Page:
Your point on immigration is well taken. I do feel the need to enmesh myself in a community, and so I am just now doing this.

Thanks for the comment Alberto. I agree that some things scale up - but the key for me is that government doesn’t. Even government at national level is inefficient and unresponsive. Here in the UK we have a very top-heavy state and it shows. I think there is a lot of evidence that could be cited which points to this. Certainly if the EU responds to the current crisis by centralising even further I think it will create bigger problems than it solves.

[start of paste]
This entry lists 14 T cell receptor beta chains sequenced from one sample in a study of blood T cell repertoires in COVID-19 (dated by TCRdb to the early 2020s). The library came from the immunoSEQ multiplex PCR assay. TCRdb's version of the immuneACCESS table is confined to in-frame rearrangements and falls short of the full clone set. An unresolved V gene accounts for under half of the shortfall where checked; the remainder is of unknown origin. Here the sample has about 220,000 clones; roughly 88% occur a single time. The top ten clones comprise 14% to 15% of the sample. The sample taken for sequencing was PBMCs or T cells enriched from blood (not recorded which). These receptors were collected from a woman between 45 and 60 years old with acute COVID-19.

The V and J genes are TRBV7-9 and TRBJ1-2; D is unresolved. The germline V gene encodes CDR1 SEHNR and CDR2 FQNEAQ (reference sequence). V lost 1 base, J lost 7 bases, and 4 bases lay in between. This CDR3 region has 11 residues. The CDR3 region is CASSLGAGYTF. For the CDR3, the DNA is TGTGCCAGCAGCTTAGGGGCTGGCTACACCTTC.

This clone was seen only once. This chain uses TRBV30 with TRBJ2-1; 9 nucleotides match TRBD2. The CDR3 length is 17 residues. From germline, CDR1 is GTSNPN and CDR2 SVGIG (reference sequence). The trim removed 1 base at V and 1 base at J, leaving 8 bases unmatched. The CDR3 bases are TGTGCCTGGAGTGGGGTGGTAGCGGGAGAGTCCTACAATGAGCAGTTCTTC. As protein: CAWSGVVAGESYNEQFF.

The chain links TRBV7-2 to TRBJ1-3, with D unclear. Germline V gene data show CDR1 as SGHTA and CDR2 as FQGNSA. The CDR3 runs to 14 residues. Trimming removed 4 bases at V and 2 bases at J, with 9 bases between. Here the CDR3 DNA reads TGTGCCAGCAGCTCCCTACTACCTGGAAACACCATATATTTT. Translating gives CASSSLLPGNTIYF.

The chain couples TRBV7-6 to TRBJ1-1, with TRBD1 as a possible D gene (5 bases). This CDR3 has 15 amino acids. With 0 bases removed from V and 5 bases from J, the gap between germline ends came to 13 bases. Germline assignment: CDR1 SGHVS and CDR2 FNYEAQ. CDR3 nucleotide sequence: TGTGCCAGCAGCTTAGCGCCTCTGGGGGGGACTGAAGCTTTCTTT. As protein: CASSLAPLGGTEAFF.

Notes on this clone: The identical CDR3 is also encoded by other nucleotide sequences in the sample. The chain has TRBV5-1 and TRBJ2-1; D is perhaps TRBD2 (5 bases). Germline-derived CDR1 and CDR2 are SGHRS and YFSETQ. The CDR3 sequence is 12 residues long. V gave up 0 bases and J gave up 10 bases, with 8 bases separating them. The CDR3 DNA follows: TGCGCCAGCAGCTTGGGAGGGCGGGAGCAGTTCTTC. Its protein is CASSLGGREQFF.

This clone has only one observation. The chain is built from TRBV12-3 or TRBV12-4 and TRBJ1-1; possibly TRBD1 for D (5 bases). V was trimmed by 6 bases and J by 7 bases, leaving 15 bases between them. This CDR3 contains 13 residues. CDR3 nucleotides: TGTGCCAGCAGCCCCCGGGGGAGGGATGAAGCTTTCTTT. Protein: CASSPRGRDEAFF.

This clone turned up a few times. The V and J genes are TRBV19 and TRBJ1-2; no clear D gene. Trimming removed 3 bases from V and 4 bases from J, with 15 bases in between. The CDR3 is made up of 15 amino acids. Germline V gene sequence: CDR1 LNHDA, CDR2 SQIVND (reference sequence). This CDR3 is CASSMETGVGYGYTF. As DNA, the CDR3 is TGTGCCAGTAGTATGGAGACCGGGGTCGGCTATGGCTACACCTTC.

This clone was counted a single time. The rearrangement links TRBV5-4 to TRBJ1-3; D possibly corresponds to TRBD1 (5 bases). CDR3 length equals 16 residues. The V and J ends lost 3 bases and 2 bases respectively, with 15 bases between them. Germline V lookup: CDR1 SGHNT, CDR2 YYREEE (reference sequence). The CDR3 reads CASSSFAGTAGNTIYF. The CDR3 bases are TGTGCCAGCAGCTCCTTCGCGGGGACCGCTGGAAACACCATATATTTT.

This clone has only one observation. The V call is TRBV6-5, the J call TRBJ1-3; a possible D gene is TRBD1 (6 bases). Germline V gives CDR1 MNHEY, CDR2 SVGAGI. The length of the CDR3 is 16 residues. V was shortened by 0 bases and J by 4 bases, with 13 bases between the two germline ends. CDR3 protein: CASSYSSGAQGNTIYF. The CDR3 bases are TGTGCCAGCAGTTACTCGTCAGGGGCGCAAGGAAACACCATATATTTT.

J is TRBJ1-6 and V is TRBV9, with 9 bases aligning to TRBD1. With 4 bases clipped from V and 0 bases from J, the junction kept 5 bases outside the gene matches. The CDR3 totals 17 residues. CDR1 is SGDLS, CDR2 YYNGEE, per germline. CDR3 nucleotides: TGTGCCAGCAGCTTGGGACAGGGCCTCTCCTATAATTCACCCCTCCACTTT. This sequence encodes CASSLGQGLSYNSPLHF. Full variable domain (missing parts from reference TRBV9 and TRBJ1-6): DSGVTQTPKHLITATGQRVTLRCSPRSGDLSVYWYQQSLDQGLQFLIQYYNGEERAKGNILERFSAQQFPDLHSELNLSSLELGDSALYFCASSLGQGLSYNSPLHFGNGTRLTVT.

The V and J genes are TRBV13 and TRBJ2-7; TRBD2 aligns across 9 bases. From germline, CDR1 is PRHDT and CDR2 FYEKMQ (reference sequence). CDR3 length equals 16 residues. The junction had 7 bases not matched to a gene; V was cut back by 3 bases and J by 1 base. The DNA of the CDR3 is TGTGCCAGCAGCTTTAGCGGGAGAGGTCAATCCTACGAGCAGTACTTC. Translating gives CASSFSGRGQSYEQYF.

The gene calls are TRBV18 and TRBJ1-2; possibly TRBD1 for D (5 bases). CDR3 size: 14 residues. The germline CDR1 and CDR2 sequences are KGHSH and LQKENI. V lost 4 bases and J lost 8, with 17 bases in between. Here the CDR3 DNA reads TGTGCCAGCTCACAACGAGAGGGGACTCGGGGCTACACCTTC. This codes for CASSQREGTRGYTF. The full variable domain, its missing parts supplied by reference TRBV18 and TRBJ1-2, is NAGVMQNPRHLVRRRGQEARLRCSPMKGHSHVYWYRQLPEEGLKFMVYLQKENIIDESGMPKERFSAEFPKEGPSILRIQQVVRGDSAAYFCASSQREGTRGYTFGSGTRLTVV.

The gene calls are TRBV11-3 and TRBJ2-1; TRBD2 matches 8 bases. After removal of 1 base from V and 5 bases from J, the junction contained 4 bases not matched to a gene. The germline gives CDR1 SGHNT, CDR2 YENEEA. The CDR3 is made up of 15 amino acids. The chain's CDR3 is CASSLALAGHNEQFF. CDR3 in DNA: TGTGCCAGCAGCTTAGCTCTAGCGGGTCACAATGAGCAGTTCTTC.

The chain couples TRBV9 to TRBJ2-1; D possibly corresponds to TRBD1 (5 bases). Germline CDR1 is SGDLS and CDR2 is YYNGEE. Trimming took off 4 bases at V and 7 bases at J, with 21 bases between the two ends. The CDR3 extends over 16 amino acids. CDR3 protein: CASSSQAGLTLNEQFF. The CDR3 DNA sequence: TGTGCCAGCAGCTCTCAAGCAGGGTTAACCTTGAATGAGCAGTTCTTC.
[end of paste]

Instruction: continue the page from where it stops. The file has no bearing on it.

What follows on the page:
Yes. But…

Paul, I am personally involved in a radical decentralization exercise to rethink government as a sort of hybrid form, part Weberian bureucracy and part emergent social dynamics arising from citizen interaction, Wikipedia-style. Edgeryders is itself a tiny part of a huge governance ecosystem, and I would argue it would scale reasonably well.

Are you coming to Strasbourg? I’d be up for discussing this in more detail. Vinay can make the introductions. :slight_smile: